A management information system (MIS) is a subset of the overall internal controls of a business covering the application of people, documents, technologies, and procedures by management accountants to solving business problems such as costing a product, service or a business-wide strategy. Management information systems are distinct from regular information systems in that they are used to analyze other information systems applied in operational activities in the organization. Academically, the term is commonly used to refer to the group of information management methods tied to the automation or support of human decision making, e.g. Decision Support Systems, Expert systems, and Executive information systems.At the start, in businesses and other organizations, internal reporting was made manually and only periodically, as a by-product of the accounting system and with some additional statistics, and gave limited and delayed information on management performance. In their infancy, business computers were used for the practical business of computing the payroll and keeping track of accounts payable and accounts receivable. As applications were developed that provided managers with information about sales, inventories, and other data that would help in managing the enterprise, the term "MIS" arose to describe these kinds of applications. Today, the term is used broadly in a number of contexts and includes (but is not limited to): decision support systems, resource and people management applications, project management and database retrieval application.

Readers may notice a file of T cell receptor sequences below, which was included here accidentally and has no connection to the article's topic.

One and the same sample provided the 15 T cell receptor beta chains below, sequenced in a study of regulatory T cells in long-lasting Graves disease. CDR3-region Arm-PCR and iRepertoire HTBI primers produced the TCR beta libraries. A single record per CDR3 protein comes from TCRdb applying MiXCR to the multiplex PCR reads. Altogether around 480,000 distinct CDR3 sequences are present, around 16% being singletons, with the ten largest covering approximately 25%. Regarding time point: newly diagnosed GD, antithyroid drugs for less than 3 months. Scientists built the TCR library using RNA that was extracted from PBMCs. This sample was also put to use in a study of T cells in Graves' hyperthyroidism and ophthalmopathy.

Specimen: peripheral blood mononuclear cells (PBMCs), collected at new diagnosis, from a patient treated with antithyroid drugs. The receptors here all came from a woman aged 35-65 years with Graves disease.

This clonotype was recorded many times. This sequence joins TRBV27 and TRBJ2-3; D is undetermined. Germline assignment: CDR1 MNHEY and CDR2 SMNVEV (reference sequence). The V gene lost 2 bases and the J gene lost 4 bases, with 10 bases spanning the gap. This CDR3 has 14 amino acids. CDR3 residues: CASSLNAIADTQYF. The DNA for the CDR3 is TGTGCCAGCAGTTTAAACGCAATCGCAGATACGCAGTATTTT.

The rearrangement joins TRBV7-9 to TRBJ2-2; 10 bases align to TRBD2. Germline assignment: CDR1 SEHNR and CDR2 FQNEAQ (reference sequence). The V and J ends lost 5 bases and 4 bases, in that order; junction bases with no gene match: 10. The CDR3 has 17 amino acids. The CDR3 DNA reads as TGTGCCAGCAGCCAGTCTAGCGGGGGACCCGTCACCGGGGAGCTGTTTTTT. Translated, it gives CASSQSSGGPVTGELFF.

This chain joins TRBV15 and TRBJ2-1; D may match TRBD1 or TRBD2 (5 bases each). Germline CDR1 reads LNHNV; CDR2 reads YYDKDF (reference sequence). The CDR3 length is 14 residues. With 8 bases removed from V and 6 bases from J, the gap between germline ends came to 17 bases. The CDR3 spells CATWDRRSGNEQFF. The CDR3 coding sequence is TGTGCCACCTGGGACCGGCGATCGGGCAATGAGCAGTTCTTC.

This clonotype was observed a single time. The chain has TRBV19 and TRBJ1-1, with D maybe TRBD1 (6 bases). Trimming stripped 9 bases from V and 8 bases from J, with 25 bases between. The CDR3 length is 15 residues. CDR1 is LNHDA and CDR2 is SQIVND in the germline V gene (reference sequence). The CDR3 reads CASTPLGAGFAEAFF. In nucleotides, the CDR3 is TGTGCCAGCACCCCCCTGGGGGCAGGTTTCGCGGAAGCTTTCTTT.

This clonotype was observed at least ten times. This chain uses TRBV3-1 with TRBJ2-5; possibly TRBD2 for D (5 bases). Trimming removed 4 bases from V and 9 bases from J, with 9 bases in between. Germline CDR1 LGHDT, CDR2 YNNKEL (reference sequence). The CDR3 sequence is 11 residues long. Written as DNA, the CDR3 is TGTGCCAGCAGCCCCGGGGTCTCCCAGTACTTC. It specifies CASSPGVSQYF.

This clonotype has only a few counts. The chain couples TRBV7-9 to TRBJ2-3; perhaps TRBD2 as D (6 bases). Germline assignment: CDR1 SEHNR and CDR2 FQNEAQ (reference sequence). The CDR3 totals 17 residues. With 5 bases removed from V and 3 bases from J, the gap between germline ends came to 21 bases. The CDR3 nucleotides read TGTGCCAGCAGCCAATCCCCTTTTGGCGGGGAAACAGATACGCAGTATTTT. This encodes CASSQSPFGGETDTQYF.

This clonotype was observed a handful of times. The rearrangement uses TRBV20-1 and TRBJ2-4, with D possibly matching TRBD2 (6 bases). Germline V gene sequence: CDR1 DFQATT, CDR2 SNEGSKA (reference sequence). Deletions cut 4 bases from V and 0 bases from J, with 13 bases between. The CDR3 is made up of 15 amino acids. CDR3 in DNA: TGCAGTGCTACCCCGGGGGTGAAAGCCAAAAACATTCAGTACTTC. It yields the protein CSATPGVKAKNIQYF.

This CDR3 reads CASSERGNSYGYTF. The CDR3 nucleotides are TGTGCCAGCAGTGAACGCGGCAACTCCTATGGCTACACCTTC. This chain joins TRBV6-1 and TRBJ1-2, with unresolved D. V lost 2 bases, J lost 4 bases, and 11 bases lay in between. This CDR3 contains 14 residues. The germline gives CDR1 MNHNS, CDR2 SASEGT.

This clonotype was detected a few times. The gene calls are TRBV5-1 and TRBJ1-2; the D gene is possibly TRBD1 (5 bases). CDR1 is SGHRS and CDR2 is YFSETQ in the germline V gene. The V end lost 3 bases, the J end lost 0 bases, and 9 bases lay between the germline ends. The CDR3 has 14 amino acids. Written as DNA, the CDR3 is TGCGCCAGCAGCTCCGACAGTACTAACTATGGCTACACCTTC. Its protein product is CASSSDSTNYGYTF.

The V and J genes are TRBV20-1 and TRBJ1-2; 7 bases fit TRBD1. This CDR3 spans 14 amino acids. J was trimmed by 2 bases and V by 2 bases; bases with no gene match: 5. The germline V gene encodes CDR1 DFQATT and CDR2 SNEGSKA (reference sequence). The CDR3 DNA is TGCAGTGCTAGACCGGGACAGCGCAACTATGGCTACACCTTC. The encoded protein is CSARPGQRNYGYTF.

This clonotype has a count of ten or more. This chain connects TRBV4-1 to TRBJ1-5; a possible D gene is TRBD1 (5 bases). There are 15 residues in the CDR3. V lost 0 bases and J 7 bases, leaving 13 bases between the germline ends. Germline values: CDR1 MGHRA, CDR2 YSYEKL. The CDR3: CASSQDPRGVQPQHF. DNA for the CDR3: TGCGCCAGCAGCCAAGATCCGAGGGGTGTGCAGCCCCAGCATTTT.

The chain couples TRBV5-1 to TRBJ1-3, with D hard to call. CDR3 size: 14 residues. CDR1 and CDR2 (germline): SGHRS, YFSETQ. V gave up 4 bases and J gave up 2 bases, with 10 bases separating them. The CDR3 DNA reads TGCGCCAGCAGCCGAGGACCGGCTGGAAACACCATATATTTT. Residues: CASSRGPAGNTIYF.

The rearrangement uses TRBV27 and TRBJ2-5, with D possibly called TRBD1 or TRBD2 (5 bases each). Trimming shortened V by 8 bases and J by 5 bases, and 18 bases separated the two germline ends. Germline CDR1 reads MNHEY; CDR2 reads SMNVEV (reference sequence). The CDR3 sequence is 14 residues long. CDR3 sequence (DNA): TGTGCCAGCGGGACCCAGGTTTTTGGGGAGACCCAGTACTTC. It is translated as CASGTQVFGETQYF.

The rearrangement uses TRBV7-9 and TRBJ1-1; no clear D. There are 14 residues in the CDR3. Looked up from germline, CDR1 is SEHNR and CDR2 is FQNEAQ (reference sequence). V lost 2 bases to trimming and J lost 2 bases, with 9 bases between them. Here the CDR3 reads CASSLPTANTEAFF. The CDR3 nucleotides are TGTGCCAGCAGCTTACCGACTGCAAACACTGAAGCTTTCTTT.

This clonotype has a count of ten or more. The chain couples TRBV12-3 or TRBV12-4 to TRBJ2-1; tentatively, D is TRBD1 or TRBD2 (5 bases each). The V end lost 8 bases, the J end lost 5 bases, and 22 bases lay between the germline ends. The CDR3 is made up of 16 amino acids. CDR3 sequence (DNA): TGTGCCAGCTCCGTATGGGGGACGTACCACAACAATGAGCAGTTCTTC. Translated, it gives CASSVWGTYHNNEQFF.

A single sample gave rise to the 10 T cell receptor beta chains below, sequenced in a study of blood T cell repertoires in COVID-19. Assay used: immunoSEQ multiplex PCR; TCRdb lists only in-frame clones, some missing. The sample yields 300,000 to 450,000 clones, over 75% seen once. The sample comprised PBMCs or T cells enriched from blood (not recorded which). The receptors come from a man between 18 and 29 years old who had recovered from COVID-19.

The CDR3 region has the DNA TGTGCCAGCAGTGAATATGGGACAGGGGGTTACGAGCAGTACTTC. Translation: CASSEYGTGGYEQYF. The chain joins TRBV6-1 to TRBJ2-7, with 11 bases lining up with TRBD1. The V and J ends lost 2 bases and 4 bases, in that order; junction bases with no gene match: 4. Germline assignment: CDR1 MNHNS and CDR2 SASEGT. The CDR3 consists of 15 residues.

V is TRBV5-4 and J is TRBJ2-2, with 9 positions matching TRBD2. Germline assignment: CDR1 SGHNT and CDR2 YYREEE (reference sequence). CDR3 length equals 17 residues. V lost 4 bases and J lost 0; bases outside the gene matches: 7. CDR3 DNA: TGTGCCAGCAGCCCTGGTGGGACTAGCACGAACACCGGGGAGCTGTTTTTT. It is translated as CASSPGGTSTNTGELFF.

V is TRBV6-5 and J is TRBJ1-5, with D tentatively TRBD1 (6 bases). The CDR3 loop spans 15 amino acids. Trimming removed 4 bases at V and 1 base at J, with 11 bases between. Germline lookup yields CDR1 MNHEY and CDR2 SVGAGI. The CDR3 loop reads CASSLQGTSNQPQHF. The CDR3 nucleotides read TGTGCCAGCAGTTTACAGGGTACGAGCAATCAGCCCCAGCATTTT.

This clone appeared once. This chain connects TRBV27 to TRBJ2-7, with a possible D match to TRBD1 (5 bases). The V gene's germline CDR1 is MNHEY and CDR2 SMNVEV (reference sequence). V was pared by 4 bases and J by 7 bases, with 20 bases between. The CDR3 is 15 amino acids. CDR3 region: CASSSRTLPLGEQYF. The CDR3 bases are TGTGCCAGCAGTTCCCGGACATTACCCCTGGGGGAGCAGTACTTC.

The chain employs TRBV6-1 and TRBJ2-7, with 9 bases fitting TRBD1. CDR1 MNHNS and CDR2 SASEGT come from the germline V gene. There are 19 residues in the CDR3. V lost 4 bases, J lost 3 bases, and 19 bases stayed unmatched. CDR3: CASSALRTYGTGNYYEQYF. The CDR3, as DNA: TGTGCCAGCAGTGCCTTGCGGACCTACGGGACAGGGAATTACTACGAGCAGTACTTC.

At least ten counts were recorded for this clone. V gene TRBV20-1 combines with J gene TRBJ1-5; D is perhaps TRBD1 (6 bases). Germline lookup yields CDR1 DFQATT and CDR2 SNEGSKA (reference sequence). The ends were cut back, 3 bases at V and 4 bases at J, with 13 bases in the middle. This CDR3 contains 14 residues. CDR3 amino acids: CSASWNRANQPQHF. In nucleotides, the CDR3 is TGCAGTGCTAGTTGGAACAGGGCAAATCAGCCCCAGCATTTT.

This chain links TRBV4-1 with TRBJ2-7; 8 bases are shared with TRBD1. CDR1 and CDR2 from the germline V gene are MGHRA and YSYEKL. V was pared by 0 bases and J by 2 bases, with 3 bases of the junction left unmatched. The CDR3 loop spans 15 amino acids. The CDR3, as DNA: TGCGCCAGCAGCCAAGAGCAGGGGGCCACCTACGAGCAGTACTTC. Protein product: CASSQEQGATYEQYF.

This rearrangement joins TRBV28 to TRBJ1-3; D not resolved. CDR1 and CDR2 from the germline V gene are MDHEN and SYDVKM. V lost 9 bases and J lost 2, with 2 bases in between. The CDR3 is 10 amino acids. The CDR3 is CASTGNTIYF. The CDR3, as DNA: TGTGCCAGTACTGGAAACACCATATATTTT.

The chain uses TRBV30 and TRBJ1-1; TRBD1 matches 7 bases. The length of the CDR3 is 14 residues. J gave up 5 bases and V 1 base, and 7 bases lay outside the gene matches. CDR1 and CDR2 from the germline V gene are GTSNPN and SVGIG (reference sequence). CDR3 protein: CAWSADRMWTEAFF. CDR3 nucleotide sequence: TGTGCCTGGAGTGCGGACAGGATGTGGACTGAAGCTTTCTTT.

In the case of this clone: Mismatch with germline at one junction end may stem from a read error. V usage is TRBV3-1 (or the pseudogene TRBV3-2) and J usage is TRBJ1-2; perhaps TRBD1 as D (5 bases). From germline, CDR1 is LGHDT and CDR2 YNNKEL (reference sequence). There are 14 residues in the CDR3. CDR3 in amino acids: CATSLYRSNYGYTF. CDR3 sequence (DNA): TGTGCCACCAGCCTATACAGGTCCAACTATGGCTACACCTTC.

An 'MIS' is a planned system of the collecting, processing, storing and disseminating data in the form of information needed to carry out the functions of management. According to Philip Kotler "A marketing information system consists of people, equipment, and procedures to gather, sort, analyze, evaluate, and distribute needed, timely, and accurate information to marketing decision makers." The terms MIS and information system are often confused. Information systems include systems that are not intended for decision making. The area of study called MIS is sometimes referred to, in a restrictive sense, as information technology management. That area of study should not be confused with computer science. IT service management is a practitioner-focused discipline. MIS has also some differences with Enterprise Resource Planning (ERP) as ERP incorporates elements that are not necessarily focused on decision support. Before one can explain management information systems, the terms systems, information, and management must briefly be defined. A system is a combination or arrangement of parts to form an integrated whole. A system includes an orderly arrangement according to some common principles or rules. A system is a plan or method of doing something. The study of systems is not new. The Egyptian architects who built the pyramids relied on a system of measurements for construction of the pyramids. Phoenician astronomers studied the system of the stars and predicted future star positions. The development of a set of standards and procedures, or even a theory of the universe, is as old as history itself. People have always sought to find relationships for what is seen or heard or thought about. A system is a scientific method of inquiry, that is, observation, the formulation of an idea, the testing of that idea, and the application of the results. The scientific method of problem solving is systems analysis in its broadest sense. Data are facts and figures. However, data have no value until they are compiled into a system and can provide information for decision making.